Home Inspectors and Codes - 3 of 4 - Help for New Home Buyers

Can a home inspector help when it comes to codes and new home construction? Since the inspector has no juice as an Authority Having Jurisdiction (AHJ), what can he do? And what do home buyers do about codes and their new homes?

Most new home buyers have little way of knowing if a house has been properly constructed. While your home inspector may not have jurisdictional authority, he should, and most likely does, have a basic or specific understanding of the codes in the area. Most inspector's reports have verbiage that identifies items he thinks suspect, and recommends further investigation.

This will go for older homes as well. It doesn’t matter to your inspector if the homeowner does not have to improve something to meet a modern code. If he sees something that is not correct, or should he identify something as lacking, insufficient, unsafe or whatever, almost always he will recommend it to a specialist for further evaluation for reasons of safety or common sense. Deck guardrails, for example, if built today, are to have vertical balusters that are separated by the width of my hand. That is how I check them! Older decks may have balusters that are spaced wider apart or even guardrails that are horizontal. Is the homeowner required to bring that up to the modern standard? No. But I have language already built into my report software that identifies many such problems and recommends further evaluation.

The AHJ sometimes renders imperfect inspections of new construction. There are few inspectors in most jurisdictions, usually with many, many homes to inspect. They really have little time for each structure and are looking for big things. On one recent pre-drywall inspection, the county inspector showed up and asked me what I had come up with. After pointing out some things to him, he said, “I’m failing it,” and walked out! He had been there less than five minutes and I was very surprised. But I do NOT think that is common practice.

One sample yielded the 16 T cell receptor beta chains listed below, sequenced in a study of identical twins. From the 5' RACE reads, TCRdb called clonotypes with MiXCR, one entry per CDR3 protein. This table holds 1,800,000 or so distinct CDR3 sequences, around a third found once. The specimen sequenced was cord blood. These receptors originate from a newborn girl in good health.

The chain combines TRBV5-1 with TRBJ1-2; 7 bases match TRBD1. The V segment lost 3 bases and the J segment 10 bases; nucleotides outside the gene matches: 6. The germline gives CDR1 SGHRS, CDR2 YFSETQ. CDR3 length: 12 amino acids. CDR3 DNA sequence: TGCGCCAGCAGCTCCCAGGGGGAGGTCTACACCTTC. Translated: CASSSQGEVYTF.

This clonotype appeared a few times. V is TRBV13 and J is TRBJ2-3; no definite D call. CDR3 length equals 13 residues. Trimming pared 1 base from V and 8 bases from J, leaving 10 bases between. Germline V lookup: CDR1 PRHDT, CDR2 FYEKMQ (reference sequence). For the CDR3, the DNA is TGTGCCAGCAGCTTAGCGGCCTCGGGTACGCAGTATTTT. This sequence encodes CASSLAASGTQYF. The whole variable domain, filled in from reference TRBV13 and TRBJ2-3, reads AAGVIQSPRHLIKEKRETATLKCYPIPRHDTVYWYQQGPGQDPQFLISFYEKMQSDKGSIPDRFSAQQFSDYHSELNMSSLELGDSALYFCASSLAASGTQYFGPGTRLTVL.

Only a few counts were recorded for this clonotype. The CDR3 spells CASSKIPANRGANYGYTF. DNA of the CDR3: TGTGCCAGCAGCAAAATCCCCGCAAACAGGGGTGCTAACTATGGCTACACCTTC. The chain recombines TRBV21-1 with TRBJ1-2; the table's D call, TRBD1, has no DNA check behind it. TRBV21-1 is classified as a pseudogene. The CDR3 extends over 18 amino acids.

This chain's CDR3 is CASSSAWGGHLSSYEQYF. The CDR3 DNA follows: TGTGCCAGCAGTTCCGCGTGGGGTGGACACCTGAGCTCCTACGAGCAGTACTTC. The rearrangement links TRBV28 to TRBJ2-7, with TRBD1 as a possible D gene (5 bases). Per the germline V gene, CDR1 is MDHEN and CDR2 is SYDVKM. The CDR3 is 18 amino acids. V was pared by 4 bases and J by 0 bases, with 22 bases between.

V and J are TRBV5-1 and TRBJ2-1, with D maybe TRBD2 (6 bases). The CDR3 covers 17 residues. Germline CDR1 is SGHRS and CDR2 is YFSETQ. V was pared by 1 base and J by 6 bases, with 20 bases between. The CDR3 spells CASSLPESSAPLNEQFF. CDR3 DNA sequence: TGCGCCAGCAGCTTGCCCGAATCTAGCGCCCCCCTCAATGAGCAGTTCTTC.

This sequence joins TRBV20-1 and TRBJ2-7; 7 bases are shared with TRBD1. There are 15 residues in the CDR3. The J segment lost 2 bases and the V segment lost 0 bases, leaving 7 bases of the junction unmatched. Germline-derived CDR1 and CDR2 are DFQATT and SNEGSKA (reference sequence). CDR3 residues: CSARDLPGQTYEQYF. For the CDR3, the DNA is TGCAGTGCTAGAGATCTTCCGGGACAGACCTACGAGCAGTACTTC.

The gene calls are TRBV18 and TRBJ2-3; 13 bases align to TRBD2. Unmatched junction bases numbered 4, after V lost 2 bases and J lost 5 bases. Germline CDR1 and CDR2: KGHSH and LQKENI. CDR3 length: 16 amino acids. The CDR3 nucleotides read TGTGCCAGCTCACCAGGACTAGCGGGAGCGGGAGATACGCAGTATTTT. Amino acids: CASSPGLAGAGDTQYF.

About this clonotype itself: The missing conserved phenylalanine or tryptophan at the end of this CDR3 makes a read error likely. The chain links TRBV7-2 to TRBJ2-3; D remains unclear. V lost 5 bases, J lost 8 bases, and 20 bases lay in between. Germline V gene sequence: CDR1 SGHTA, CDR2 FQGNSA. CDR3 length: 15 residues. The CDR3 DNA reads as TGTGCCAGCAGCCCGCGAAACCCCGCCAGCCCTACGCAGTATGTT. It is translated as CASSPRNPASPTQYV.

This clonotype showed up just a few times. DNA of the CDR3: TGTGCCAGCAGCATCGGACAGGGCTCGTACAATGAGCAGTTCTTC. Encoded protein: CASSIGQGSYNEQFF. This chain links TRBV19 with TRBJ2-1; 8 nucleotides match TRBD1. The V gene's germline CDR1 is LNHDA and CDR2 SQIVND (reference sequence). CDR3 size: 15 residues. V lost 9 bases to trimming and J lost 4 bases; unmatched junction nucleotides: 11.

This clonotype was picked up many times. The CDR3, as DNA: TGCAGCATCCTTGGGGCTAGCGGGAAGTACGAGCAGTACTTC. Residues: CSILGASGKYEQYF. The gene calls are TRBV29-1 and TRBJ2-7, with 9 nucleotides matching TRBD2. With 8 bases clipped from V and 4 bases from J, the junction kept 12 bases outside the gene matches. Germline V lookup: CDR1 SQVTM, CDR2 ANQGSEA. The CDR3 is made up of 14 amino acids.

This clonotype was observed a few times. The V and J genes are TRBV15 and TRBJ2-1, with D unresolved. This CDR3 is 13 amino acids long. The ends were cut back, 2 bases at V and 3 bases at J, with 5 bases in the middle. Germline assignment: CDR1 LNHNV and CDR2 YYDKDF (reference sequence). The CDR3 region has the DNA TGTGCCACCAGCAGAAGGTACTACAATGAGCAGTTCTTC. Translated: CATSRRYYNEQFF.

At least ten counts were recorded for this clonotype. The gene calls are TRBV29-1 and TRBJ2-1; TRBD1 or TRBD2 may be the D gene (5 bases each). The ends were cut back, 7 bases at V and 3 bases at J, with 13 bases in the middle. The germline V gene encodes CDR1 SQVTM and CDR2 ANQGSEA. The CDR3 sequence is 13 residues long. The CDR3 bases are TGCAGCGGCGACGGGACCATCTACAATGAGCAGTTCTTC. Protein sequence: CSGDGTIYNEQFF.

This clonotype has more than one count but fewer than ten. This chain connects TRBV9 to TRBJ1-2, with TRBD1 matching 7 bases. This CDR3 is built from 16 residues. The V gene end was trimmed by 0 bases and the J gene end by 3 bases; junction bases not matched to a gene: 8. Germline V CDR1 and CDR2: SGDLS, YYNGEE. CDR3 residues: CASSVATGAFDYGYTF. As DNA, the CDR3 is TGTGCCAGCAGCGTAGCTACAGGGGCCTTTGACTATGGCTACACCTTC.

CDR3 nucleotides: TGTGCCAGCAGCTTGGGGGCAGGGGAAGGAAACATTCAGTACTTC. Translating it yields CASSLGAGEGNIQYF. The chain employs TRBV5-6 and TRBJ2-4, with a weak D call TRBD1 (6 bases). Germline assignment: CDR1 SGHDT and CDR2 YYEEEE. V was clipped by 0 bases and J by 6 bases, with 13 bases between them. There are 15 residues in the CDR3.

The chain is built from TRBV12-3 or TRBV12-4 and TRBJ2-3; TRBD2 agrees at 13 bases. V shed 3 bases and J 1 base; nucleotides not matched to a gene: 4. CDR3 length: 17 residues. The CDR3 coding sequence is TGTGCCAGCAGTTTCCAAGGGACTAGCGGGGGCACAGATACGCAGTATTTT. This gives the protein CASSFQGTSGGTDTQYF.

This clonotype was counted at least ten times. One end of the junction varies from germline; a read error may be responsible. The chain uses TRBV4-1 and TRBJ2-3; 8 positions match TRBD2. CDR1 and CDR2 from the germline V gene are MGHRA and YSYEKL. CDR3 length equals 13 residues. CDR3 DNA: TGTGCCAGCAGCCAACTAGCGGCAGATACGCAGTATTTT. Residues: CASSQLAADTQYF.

Builders usually give a guarantee for what I call “the structure and the stuff.” If someone bought a home that did turn out to have some flaw to report to the local code authority, most jurisdictions give them a year to do so. If the AHJ was to agree and report it to the builder, the flaw then becomes a violation and subject to court action.  But if the builder has gone out of business or left the area, the new homeowner may be ordered to correct the error. And any other deficiencies found to be violations. Code enforcement authorities are usually quite amenable and reasonable and even help to work things out.

For remodeling, most community Home Owner Associations require permits for maintenance, repairs and improvements so going through them often gets one square with what the County might require. Also, as to codes, community rules often supersede local codes and, in effect, become “THE CODE.” Check the rules with both authorities before a project is begun.

You should know that MOST code enforcement is against homeowners and not professionals who don’t follow the rules. The best way to avoid having to tear things apart and start over is to get a permit first. If a contractor says to you that a permit isn’t necessary, beware!

Remember, codes are minimum standards! They may not be adequate! This is especially true if a house is used in an unintended way. How many of us have converted a bedroom into an office, adding shelving, cabinets and all kinds of equipment? Part of the code-compliant room may be overloaded beyond the floor strength it was designed to handle as a bedroom.  A roof overloaded with ice and snow can be code-compliant but collapse. Codes are minimum standards.

My recommendation:  When I am asked if this or that is a good builder, my response is that it depends on the supervisor on site every day and on the subcontractors. The supervisor is responsible to make sure that the architectural specs are implemented. If the supervisor does not want to work with you, or is incommunicado, get answers from someone else! And a pre-drywall inspection and one just before the final walk through are highly recommended!

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Jay performs inspections Monday through Saturday, throughout Northern Virginia, from his office in Bristow to Leesburg and Centreville, to Great Falls and Vienna and everywhere in between!